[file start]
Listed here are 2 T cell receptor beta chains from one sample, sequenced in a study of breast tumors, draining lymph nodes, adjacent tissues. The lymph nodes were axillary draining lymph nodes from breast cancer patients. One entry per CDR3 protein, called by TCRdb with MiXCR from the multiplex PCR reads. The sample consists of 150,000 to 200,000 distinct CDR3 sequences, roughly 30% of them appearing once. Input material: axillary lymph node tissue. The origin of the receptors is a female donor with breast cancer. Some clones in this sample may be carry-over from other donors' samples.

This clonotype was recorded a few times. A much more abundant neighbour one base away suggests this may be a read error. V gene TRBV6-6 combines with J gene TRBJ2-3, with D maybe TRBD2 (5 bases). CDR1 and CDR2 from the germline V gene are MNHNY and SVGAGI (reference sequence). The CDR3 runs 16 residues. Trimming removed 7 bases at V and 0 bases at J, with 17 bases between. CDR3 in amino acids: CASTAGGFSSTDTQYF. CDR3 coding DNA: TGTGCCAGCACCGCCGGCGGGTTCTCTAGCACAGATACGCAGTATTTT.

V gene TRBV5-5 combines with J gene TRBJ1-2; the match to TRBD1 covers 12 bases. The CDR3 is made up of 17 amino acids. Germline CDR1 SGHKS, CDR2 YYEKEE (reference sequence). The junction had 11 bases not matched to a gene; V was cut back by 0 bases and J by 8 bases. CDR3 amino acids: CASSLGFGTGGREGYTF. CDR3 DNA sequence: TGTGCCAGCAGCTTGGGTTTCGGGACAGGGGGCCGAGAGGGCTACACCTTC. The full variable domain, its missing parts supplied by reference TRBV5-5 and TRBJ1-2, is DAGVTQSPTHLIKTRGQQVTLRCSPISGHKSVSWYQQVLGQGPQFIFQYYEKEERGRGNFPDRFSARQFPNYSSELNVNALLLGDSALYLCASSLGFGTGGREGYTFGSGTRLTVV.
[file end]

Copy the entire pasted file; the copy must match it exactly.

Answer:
Listed here are 2 T cell receptor beta chains from one sample, sequenced in a study of breast tumors, draining lymph nodes, adjacent tissues. The lymph nodes were axillary draining lymph nodes from breast cancer patients. One entry per CDR3 protein, called by TCRdb with MiXCR from the multiplex PCR reads. The sample consists of 150,000 to 200,000 distinct CDR3 sequences, roughly 30% of them appearing once. Input material: axillary lymph node tissue. The origin of the receptors is a female donor with breast cancer. Some clones in this sample may be carry-over from other donors' samples.

This clonotype was recorded a few times. A much more abundant neighbour one base away suggests this may be a read error. V gene TRBV6-6 combines with J gene TRBJ2-3, with D maybe TRBD2 (5 bases). CDR1 and CDR2 from the germline V gene are MNHNY and SVGAGI (reference sequence). The CDR3 runs 16 residues. Trimming removed 7 bases at V and 0 bases at J, with 17 bases between. CDR3 in amino acids: CASTAGGFSSTDTQYF. CDR3 coding DNA: TGTGCCAGCACCGCCGGCGGGTTCTCTAGCACAGATACGCAGTATTTT.

V gene TRBV5-5 combines with J gene TRBJ1-2; the match to TRBD1 covers 12 bases. The CDR3 is made up of 17 amino acids. Germline CDR1 SGHKS, CDR2 YYEKEE (reference sequence). The junction had 11 bases not matched to a gene; V was cut back by 0 bases and J by 8 bases. CDR3 amino acids: CASSLGFGTGGREGYTF. CDR3 DNA sequence: TGTGCCAGCAGCTTGGGTTTCGGGACAGGGGGCCGAGAGGGCTACACCTTC. The full variable domain, its missing parts supplied by reference TRBV5-5 and TRBJ1-2, is DAGVTQSPTHLIKTRGQQVTLRCSPISGHKSVSWYQQVLGQGPQFIFQYYEKEERGRGNFPDRFSARQFPNYSSELNVNALLLGDSALYLCASSLGFGTGGREGYTFGSGTRLTVV.